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5 things to know about late-life divorce

You dedicated your life to raising your children and taking care of your home. While he was in college, you worked two jobs to pay the bills. After he graduated, you took on the role of homemaker and mother.

You sole job was managing the home. Now, here you are, in your mid-sixties facing divorce. How will you be able to live? You haven't had a resume for more than 30 years, so getting a job will be difficult.

Will you be able to get alimony? Will you get a fair share of your joint assets? What if you get the main residence in San Antonio or you end up with the weekend house on Lake Travis? Will you be able to afford the property taxes on either of those properties?

Getting a divorce after the age of 50 can be a scary notion, especially if you feel like you are being kicked to the curb and left with nothing. Fortunately, Texas is a community property state, which means you are entitled to an equal share of your marital assets.

Even if you are anticipating a healthy divorce settlement, there are things you should know when facing a late-life divorce.

Late-life divorce vs. early divorce

One of the main reasons that late-life, or gray, divorce is such a frightening notion is the timing. Starting over when you are eligible for retirement and claiming social security is an unsettling prospect.

Your income has just disappeared and you now face the daunting task of figuring out how your bills will be paid.

Financial mistakes

When divorcing later in life, you may be tempted to put an increased value on certain property that carries an emotional connection.

Don't insist on keeping the home you have shared with your husband for the last 20 years, especially if maintenance expenses and property taxes are going to be out of range of your new budget.

Focus on the true monetary value of your assets and divide them accordingly. Leave the emotion out of the decision-making process and instead focus on obtaining a divorce settlement that will provide for your future.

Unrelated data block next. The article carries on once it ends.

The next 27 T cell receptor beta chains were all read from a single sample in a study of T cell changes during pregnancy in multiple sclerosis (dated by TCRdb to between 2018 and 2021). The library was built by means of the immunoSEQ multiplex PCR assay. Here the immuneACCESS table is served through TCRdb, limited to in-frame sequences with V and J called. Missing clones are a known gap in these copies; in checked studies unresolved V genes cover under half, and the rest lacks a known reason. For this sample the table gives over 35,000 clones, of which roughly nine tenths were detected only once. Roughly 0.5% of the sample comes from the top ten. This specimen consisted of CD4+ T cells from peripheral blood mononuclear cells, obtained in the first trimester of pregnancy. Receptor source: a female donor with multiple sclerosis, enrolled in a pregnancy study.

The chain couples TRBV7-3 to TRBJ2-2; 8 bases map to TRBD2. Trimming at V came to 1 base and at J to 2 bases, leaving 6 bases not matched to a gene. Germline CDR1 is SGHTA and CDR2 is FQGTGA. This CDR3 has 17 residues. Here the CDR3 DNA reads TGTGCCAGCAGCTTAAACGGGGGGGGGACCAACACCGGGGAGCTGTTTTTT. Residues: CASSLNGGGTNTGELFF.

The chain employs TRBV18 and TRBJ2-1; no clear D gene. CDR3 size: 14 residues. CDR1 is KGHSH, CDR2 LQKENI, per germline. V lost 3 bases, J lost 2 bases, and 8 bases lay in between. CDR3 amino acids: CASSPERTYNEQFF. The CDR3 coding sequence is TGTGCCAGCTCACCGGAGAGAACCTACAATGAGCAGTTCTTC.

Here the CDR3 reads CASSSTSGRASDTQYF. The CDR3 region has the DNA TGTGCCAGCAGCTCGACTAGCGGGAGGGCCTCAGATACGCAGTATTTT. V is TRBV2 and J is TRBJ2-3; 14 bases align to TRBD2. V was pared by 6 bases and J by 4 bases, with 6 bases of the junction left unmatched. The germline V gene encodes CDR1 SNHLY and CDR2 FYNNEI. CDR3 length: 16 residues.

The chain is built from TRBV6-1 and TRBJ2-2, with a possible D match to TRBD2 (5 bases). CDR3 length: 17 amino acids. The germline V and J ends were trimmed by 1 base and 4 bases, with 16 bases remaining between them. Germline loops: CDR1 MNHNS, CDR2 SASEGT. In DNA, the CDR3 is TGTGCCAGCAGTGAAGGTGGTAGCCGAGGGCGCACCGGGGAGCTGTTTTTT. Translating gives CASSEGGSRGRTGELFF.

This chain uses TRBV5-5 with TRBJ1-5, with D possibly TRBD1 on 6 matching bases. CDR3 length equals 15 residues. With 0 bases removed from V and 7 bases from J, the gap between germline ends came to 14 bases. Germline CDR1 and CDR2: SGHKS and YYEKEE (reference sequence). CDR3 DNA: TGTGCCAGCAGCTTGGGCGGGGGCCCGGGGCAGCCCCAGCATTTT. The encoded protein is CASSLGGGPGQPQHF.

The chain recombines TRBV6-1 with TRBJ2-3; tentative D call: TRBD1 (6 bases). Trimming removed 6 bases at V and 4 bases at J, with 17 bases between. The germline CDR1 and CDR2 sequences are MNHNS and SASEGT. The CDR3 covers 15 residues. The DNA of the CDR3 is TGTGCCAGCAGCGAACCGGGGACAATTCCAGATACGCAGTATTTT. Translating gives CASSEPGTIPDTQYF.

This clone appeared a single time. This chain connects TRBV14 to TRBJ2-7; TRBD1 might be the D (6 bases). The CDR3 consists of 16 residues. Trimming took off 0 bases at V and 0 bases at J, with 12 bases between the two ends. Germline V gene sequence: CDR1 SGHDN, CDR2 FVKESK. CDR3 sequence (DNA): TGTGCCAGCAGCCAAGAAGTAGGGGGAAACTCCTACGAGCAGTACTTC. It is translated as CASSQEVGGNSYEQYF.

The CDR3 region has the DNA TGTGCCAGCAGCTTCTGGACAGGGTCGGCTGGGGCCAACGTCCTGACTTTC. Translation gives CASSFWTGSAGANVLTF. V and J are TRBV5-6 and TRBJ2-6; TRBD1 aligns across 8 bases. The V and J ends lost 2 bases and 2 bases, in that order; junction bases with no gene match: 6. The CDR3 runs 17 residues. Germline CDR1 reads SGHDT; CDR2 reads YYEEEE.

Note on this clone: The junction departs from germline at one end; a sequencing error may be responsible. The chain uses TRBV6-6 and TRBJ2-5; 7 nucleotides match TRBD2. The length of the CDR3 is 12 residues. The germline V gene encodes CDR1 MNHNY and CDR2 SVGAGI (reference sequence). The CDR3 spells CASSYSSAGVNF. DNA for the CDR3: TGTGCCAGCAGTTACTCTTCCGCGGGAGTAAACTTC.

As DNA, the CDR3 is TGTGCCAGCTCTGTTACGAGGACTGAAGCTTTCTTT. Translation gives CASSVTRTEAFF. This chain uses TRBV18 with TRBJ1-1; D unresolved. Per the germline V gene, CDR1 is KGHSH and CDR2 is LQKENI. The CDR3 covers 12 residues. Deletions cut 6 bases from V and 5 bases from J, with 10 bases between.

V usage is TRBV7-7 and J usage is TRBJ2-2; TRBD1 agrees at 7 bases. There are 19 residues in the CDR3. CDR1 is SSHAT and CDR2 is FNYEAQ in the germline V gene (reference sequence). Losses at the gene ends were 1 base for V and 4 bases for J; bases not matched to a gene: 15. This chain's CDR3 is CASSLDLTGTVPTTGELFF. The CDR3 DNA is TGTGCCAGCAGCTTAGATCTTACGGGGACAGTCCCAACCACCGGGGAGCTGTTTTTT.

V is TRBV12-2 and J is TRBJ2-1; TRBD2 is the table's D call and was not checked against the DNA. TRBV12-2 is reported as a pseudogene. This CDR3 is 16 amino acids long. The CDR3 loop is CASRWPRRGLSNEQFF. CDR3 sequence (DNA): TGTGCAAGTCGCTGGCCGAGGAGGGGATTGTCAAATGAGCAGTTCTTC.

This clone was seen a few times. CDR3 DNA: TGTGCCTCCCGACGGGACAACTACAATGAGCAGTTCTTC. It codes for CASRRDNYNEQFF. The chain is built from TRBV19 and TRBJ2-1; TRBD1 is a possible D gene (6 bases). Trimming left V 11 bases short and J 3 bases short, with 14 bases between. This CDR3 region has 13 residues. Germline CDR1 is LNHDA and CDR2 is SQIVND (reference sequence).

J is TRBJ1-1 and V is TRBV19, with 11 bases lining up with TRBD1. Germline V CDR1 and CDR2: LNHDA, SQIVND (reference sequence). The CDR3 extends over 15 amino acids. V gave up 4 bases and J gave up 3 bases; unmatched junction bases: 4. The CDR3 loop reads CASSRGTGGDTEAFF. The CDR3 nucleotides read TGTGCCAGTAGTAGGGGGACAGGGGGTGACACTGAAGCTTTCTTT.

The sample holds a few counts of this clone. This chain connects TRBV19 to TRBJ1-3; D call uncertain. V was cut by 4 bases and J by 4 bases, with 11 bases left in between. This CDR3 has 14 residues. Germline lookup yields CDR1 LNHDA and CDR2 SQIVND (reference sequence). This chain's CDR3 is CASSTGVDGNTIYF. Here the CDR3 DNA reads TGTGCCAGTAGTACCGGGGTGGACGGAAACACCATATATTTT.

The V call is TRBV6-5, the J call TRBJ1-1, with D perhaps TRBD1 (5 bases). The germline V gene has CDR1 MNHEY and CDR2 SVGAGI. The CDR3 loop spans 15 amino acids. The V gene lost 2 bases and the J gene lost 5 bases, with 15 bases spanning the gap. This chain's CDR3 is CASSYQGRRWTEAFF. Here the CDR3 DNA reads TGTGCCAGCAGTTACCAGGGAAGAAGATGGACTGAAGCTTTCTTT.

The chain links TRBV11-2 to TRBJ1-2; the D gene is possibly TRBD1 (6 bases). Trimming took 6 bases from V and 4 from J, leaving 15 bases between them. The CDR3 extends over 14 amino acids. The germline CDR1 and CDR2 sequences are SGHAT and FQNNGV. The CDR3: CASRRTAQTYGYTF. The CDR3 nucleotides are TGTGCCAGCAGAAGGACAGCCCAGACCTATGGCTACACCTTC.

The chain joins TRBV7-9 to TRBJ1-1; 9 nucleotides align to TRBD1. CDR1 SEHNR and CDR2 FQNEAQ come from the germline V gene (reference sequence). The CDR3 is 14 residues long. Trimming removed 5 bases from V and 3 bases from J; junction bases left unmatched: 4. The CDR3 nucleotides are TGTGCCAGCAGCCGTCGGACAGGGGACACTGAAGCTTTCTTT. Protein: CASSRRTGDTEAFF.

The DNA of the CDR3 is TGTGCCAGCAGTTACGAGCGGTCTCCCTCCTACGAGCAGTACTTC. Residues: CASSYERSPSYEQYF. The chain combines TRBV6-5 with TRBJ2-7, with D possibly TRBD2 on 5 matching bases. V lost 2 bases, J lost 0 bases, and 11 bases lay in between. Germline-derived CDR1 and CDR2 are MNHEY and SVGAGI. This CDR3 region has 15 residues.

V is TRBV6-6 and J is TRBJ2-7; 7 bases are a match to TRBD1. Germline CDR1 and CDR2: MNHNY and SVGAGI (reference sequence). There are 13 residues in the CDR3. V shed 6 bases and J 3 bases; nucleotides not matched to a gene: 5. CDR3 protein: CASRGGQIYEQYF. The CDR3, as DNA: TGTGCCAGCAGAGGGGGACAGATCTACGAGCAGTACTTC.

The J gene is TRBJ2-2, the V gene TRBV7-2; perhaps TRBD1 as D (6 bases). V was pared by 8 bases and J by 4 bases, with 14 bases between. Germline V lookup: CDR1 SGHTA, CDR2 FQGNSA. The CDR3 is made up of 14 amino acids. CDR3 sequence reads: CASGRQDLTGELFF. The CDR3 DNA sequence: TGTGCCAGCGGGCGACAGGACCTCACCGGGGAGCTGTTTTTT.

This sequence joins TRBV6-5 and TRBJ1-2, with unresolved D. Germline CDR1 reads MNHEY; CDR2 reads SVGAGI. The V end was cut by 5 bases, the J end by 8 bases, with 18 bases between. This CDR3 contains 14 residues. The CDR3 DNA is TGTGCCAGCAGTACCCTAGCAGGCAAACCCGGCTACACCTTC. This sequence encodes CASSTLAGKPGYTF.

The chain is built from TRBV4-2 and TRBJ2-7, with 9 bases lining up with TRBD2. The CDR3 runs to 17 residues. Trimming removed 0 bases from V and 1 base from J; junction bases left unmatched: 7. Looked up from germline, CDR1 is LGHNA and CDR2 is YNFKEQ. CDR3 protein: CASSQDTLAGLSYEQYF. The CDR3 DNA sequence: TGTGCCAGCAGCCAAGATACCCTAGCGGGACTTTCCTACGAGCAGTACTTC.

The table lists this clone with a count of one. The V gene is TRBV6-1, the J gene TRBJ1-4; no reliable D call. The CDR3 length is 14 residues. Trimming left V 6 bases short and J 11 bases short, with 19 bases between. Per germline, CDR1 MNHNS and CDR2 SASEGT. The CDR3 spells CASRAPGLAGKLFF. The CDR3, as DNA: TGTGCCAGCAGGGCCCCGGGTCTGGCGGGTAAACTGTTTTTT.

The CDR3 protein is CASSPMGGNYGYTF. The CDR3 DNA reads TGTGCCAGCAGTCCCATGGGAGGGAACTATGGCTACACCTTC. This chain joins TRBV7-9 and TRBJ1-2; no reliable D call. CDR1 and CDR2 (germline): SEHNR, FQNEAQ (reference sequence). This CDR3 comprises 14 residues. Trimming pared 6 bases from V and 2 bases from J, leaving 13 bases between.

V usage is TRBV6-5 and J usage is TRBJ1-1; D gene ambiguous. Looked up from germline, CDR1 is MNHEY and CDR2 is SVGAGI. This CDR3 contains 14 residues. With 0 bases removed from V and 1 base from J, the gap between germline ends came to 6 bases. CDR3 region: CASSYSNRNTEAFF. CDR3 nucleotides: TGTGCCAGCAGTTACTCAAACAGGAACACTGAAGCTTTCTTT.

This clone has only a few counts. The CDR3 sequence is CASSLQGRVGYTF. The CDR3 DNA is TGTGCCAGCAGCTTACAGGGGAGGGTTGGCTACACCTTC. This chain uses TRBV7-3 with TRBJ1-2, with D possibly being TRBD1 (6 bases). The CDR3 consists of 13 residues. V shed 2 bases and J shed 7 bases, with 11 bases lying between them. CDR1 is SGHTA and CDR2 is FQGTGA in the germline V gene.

Social security benefits

After divorce, you are still entitled to your share of social security benefits based on your ex-husband's earnings. In order to be eligible to receive benefits, you must be 62 years or older, have earnings less than the amount of benefits you are claiming, and you cannot remarry.

Dividing retirement assets

The method of division of retirement assets depends on the type of retirement plan.

Pension plans pay monthly, like an annuity. The benefits can be divided between you and your and your ex, with the plan making direct payments to each of you. A court order will be required in order for the plan to distribute the payments.

Also, be sure to have an actuary value the plan so that you know how this asset should be treated in the divorce settlement.

401(k)s and IRAs are much easier to value and divide. The account is usually valued at the current market value of the assets and can either be divided between the two of you, or the account can be signed over to you in total.

Debt

Debt is a more complicated matter since creditors are not subject to a divorce decree. For example, if your husband chooses to take over debt that you signed for jointly, such as a car loan, and defaults on payments, the lender has every right to then turn to you for payment.

When it comes to joint credit cards, it can be difficult to take precautions in case your ex defaults on payments. However, for secured debt, such as a car loan, you can release to him the asset that corresponds to the debt. If he is getting the Lexus, then he can make the remaining payments on it.

While divorcing later in life can be a difficult process, take steps to approach the division of assets with a clear mind. Stay focused on your future needs by ensuring that your financial interests are protected.

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